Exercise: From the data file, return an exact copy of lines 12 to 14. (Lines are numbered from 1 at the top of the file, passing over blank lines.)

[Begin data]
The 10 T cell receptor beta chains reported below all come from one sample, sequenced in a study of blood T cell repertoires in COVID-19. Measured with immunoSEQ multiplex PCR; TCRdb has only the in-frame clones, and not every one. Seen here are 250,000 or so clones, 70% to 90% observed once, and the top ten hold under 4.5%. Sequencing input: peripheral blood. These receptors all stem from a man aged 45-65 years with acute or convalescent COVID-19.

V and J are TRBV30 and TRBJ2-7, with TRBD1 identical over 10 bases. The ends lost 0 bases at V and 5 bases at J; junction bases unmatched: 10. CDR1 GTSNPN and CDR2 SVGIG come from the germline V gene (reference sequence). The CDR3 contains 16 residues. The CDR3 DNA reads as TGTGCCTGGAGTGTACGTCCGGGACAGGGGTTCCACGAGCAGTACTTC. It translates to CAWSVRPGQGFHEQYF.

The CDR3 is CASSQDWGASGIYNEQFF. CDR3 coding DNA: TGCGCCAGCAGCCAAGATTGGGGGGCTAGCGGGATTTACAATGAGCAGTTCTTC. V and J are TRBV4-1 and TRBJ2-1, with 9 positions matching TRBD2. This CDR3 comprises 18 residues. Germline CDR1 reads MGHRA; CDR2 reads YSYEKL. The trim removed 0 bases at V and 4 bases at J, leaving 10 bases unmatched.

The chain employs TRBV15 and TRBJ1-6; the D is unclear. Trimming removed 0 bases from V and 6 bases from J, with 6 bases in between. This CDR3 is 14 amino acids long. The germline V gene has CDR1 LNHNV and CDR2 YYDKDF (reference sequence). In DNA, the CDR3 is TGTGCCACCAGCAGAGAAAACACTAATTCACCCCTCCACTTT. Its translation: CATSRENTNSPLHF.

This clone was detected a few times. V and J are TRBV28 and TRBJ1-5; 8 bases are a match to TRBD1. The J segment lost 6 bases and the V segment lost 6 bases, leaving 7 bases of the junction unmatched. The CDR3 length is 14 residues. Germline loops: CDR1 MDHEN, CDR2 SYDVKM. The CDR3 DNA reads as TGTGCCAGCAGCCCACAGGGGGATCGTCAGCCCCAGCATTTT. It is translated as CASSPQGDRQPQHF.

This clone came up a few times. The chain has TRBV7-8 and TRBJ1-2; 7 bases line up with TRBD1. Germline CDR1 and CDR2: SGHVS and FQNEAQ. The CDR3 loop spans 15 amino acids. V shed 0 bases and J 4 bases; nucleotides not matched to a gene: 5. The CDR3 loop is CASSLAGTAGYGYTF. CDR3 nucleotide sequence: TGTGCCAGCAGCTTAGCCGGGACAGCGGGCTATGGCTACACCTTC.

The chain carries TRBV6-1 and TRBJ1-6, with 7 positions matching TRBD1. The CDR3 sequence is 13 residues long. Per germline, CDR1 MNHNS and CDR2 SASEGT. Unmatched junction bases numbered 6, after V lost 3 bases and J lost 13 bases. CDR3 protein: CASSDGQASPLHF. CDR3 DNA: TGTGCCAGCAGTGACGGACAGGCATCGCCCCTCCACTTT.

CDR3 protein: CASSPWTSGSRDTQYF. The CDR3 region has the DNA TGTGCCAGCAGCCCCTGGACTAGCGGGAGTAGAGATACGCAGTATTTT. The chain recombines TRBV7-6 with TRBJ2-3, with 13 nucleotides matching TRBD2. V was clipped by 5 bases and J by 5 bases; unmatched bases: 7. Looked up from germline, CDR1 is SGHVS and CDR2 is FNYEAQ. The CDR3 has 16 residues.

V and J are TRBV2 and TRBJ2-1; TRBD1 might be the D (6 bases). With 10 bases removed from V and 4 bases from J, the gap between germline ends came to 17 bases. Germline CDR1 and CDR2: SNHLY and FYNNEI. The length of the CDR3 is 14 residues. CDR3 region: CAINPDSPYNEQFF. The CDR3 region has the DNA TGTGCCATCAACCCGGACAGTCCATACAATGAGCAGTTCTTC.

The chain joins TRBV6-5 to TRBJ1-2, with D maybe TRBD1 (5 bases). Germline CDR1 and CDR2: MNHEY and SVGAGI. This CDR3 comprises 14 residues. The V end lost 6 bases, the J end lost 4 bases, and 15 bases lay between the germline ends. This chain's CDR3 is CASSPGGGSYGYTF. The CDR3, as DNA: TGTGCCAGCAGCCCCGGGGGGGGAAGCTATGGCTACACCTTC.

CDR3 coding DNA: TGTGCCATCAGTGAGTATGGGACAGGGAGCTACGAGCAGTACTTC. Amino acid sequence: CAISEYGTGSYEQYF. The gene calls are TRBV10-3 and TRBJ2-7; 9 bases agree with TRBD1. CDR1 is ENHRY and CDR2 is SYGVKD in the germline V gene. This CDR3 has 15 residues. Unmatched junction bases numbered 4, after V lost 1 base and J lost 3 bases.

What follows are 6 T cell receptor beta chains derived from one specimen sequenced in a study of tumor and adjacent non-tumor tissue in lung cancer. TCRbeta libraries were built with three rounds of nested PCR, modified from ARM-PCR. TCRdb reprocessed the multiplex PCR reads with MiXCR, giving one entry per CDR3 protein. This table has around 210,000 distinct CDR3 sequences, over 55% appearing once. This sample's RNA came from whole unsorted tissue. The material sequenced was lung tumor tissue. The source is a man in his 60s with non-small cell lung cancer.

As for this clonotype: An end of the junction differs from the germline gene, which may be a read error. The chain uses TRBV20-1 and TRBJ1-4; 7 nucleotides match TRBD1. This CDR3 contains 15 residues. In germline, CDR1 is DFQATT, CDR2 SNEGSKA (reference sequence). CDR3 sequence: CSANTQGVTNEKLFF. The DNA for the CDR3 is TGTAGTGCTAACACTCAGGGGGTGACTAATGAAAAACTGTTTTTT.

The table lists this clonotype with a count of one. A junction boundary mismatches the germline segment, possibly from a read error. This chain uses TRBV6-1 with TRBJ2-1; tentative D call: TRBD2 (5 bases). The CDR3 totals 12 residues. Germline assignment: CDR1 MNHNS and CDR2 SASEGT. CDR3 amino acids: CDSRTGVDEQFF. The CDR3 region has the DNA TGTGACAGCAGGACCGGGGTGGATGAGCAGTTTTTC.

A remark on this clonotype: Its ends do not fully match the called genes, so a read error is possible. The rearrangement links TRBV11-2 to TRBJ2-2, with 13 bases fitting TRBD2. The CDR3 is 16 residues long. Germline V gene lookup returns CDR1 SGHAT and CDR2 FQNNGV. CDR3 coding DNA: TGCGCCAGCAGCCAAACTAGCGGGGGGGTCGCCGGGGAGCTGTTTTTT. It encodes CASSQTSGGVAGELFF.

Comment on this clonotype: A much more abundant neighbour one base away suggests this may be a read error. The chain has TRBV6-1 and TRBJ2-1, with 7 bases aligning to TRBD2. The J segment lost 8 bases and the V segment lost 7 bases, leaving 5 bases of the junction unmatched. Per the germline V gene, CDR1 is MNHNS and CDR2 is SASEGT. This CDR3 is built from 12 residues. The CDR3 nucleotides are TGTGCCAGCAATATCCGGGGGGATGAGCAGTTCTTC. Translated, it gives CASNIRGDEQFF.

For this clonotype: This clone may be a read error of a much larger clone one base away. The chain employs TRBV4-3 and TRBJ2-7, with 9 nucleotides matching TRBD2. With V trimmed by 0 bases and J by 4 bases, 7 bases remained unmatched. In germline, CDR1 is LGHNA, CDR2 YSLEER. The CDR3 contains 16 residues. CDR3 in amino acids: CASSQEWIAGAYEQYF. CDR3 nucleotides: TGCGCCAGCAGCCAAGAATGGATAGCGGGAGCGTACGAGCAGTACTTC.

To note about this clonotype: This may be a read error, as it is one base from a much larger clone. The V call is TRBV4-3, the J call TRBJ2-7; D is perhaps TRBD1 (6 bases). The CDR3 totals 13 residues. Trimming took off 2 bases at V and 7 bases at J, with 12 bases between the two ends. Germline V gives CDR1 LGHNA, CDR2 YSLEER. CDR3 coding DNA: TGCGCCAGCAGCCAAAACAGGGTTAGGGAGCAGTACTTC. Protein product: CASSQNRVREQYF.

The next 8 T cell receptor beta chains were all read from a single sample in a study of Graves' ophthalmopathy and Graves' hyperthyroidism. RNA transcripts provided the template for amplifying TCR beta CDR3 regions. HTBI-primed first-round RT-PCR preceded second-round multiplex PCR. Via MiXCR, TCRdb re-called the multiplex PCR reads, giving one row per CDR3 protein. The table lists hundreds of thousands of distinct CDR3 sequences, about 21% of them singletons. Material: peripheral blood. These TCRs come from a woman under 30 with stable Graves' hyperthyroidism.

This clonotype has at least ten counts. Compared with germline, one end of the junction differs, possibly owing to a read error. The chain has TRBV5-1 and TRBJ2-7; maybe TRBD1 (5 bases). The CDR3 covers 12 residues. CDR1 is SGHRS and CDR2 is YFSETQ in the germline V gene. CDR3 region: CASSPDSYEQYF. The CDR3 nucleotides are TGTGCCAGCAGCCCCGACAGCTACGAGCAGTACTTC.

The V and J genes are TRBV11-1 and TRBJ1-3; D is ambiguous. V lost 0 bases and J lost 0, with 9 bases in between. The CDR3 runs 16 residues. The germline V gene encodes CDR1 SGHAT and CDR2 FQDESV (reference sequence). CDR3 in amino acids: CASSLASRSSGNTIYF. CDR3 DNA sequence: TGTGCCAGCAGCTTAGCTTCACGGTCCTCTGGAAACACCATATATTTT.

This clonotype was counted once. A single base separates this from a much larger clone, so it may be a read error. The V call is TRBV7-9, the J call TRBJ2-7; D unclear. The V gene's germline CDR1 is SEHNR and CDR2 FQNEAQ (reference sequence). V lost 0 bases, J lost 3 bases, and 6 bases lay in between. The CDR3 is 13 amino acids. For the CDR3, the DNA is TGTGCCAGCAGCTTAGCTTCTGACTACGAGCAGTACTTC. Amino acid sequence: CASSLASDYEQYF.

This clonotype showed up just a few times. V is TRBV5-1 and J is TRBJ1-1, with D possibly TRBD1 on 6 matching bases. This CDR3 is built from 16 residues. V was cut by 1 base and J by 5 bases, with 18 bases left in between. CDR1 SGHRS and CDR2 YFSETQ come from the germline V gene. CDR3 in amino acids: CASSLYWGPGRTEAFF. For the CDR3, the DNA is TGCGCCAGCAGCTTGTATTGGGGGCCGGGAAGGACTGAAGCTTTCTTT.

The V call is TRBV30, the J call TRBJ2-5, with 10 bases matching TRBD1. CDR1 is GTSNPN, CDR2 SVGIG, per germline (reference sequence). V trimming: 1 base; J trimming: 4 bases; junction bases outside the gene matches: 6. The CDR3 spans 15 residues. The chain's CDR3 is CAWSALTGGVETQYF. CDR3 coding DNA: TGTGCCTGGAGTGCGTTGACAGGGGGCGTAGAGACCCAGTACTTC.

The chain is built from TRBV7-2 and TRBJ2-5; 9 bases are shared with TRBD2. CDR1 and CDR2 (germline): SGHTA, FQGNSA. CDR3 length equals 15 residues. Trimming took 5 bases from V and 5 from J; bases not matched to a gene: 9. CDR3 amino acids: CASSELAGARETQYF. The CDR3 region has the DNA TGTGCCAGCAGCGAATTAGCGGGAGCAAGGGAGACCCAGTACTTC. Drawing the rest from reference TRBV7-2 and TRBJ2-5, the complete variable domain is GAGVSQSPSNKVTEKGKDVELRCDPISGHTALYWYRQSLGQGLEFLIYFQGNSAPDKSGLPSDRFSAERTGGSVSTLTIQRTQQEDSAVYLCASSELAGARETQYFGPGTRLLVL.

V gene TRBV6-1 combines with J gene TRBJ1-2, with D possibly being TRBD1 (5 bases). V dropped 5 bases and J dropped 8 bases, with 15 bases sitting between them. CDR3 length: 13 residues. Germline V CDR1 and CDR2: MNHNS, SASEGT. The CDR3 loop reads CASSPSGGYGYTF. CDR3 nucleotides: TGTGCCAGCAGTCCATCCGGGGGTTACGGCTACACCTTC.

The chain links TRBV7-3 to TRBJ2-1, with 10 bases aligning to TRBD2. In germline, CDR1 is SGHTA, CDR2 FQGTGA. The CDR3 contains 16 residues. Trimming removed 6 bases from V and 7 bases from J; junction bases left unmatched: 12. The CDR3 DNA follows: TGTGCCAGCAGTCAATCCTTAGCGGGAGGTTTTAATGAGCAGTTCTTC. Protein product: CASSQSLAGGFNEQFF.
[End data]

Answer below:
What follows are 6 T cell receptor beta chains derived from one specimen sequenced in a study of tumor and adjacent non-tumor tissue in lung cancer. TCRbeta libraries were built with three rounds of nested PCR, modified from ARM-PCR. TCRdb reprocessed the multiplex PCR reads with MiXCR, giving one entry per CDR3 protein. This table has around 210,000 distinct CDR3 sequences, over 55% appearing once. This sample's RNA came from whole unsorted tissue. The material sequenced was lung tumor tissue. The source is a man in his 60s with non-small cell lung cancer.

As for this clonotype: An end of the junction differs from the germline gene, which may be a read error. The chain uses TRBV20-1 and TRBJ1-4; 7 nucleotides match TRBD1. This CDR3 contains 15 residues. In germline, CDR1 is DFQATT, CDR2 SNEGSKA (reference sequence). CDR3 sequence: CSANTQGVTNEKLFF. The DNA for the CDR3 is TGTAGTGCTAACACTCAGGGGGTGACTAATGAAAAACTGTTTTTT.

The table lists this clonotype with a count of one. A junction boundary mismatches the germline segment, possibly from a read error. This chain uses TRBV6-1 with TRBJ2-1; tentative D call: TRBD2 (5 bases). The CDR3 totals 12 residues. Germline assignment: CDR1 MNHNS and CDR2 SASEGT. CDR3 amino acids: CDSRTGVDEQFF. The CDR3 region has the DNA TGTGACAGCAGGACCGGGGTGGATGAGCAGTTTTTC.